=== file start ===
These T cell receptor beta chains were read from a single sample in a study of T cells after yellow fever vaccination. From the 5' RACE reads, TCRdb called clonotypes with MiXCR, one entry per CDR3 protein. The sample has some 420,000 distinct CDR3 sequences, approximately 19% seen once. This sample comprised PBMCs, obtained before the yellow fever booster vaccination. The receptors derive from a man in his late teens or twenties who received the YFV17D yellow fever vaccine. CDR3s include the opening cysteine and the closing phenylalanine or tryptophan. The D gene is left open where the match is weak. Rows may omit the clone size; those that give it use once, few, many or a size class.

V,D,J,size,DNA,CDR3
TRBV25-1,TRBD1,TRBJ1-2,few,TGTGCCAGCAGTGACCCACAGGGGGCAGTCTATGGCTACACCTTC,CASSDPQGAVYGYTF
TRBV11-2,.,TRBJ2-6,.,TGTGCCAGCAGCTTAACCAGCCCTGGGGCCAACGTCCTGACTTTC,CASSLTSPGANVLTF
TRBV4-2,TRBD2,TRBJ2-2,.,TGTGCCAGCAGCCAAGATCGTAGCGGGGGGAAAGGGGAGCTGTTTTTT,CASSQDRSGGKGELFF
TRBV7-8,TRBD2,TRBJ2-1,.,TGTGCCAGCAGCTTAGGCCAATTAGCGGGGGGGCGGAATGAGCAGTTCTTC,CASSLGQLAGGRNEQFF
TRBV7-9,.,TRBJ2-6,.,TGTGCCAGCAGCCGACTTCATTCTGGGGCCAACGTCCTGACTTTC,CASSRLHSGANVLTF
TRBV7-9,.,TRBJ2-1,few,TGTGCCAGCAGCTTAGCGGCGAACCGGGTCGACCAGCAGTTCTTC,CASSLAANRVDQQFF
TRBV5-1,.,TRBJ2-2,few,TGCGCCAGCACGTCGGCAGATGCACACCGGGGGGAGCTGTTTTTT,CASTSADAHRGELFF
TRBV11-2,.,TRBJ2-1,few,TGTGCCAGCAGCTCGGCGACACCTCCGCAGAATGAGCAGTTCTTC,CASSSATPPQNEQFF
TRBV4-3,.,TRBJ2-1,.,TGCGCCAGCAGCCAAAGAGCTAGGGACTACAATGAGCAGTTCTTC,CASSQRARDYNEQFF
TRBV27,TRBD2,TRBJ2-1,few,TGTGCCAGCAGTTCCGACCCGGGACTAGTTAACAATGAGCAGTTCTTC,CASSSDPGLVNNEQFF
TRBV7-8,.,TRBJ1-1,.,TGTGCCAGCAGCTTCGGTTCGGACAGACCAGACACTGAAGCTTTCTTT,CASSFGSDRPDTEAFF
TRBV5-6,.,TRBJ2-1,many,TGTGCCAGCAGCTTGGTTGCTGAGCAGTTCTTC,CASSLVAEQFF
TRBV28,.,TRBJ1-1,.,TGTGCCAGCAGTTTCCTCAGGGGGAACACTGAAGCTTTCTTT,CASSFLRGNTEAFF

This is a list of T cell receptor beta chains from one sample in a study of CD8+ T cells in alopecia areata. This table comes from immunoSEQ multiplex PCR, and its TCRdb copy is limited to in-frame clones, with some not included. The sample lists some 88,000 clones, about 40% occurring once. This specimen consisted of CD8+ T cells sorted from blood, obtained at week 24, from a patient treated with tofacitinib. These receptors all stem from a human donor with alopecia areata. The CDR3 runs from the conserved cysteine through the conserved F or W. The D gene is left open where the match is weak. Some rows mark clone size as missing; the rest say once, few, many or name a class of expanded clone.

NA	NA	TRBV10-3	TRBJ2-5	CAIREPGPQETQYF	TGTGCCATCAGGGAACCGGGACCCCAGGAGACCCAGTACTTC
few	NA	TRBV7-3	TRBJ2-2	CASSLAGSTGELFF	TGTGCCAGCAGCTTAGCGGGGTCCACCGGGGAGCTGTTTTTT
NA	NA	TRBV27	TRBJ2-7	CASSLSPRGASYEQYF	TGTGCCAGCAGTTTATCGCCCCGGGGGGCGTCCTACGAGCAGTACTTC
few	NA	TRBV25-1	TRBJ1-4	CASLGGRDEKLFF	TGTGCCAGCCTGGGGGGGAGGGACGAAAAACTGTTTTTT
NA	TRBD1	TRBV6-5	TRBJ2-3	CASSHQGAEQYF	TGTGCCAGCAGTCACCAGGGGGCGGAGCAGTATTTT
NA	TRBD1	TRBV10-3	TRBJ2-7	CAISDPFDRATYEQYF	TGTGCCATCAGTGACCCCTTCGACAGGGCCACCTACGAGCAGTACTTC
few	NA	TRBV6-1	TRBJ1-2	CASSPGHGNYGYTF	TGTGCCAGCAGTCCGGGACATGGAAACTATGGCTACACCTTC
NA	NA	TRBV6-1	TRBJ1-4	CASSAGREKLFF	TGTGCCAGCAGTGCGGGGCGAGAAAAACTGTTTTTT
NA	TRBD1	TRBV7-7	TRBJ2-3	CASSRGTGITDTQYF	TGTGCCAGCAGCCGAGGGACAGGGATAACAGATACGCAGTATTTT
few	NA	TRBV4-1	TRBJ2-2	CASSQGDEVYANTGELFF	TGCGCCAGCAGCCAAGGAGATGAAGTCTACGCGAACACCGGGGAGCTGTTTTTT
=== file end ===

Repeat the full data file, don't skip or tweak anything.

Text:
These T cell receptor beta chains were read from a single sample in a study of T cells after yellow fever vaccination. From the 5' RACE reads, TCRdb called clonotypes with MiXCR, one entry per CDR3 protein. The sample has some 420,000 distinct CDR3 sequences, approximately 19% seen once. This sample comprised PBMCs, obtained before the yellow fever booster vaccination. The receptors derive from a man in his late teens or twenties who received the YFV17D yellow fever vaccine. CDR3s include the opening cysteine and the closing phenylalanine or tryptophan. The D gene is left open where the match is weak. Rows may omit the clone size; those that give it use once, few, many or a size class.

V,D,J,size,DNA,CDR3
TRBV25-1,TRBD1,TRBJ1-2,few,TGTGCCAGCAGTGACCCACAGGGGGCAGTCTATGGCTACACCTTC,CASSDPQGAVYGYTF
TRBV11-2,.,TRBJ2-6,.,TGTGCCAGCAGCTTAACCAGCCCTGGGGCCAACGTCCTGACTTTC,CASSLTSPGANVLTF
TRBV4-2,TRBD2,TRBJ2-2,.,TGTGCCAGCAGCCAAGATCGTAGCGGGGGGAAAGGGGAGCTGTTTTTT,CASSQDRSGGKGELFF
TRBV7-8,TRBD2,TRBJ2-1,.,TGTGCCAGCAGCTTAGGCCAATTAGCGGGGGGGCGGAATGAGCAGTTCTTC,CASSLGQLAGGRNEQFF
TRBV7-9,.,TRBJ2-6,.,TGTGCCAGCAGCCGACTTCATTCTGGGGCCAACGTCCTGACTTTC,CASSRLHSGANVLTF
TRBV7-9,.,TRBJ2-1,few,TGTGCCAGCAGCTTAGCGGCGAACCGGGTCGACCAGCAGTTCTTC,CASSLAANRVDQQFF
TRBV5-1,.,TRBJ2-2,few,TGCGCCAGCACGTCGGCAGATGCACACCGGGGGGAGCTGTTTTTT,CASTSADAHRGELFF
TRBV11-2,.,TRBJ2-1,few,TGTGCCAGCAGCTCGGCGACACCTCCGCAGAATGAGCAGTTCTTC,CASSSATPPQNEQFF
TRBV4-3,.,TRBJ2-1,.,TGCGCCAGCAGCCAAAGAGCTAGGGACTACAATGAGCAGTTCTTC,CASSQRARDYNEQFF
TRBV27,TRBD2,TRBJ2-1,few,TGTGCCAGCAGTTCCGACCCGGGACTAGTTAACAATGAGCAGTTCTTC,CASSSDPGLVNNEQFF
TRBV7-8,.,TRBJ1-1,.,TGTGCCAGCAGCTTCGGTTCGGACAGACCAGACACTGAAGCTTTCTTT,CASSFGSDRPDTEAFF
TRBV5-6,.,TRBJ2-1,many,TGTGCCAGCAGCTTGGTTGCTGAGCAGTTCTTC,CASSLVAEQFF
TRBV28,.,TRBJ1-1,.,TGTGCCAGCAGTTTCCTCAGGGGGAACACTGAAGCTTTCTTT,CASSFLRGNTEAFF

This is a list of T cell receptor beta chains from one sample in a study of CD8+ T cells in alopecia areata. This table comes from immunoSEQ multiplex PCR, and its TCRdb copy is limited to in-frame clones, with some not included. The sample lists some 88,000 clones, about 40% occurring once. This specimen consisted of CD8+ T cells sorted from blood, obtained at week 24, from a patient treated with tofacitinib. These receptors all stem from a human donor with alopecia areata. The CDR3 runs from the conserved cysteine through the conserved F or W. The D gene is left open where the match is weak. Some rows mark clone size as missing; the rest say once, few, many or name a class of expanded clone.

NA	NA	TRBV10-3	TRBJ2-5	CAIREPGPQETQYF	TGTGCCATCAGGGAACCGGGACCCCAGGAGACCCAGTACTTC
few	NA	TRBV7-3	TRBJ2-2	CASSLAGSTGELFF	TGTGCCAGCAGCTTAGCGGGGTCCACCGGGGAGCTGTTTTTT
NA	NA	TRBV27	TRBJ2-7	CASSLSPRGASYEQYF	TGTGCCAGCAGTTTATCGCCCCGGGGGGCGTCCTACGAGCAGTACTTC
few	NA	TRBV25-1	TRBJ1-4	CASLGGRDEKLFF	TGTGCCAGCCTGGGGGGGAGGGACGAAAAACTGTTTTTT
NA	TRBD1	TRBV6-5	TRBJ2-3	CASSHQGAEQYF	TGTGCCAGCAGTCACCAGGGGGCGGAGCAGTATTTT
NA	TRBD1	TRBV10-3	TRBJ2-7	CAISDPFDRATYEQYF	TGTGCCATCAGTGACCCCTTCGACAGGGCCACCTACGAGCAGTACTTC
few	NA	TRBV6-1	TRBJ1-2	CASSPGHGNYGYTF	TGTGCCAGCAGTCCGGGACATGGAAACTATGGCTACACCTTC
NA	NA	TRBV6-1	TRBJ1-4	CASSAGREKLFF	TGTGCCAGCAGTGCGGGGCGAGAAAAACTGTTTTTT
NA	TRBD1	TRBV7-7	TRBJ2-3	CASSRGTGITDTQYF	TGTGCCAGCAGCCGAGGGACAGGGATAACAGATACGCAGTATTTT
few	NA	TRBV4-1	TRBJ2-2	CASSQGDEVYANTGELFF	TGCGCCAGCAGCCAAGGAGATGAAGTCTACGCGAACACCGGGGAGCTGTTTTTT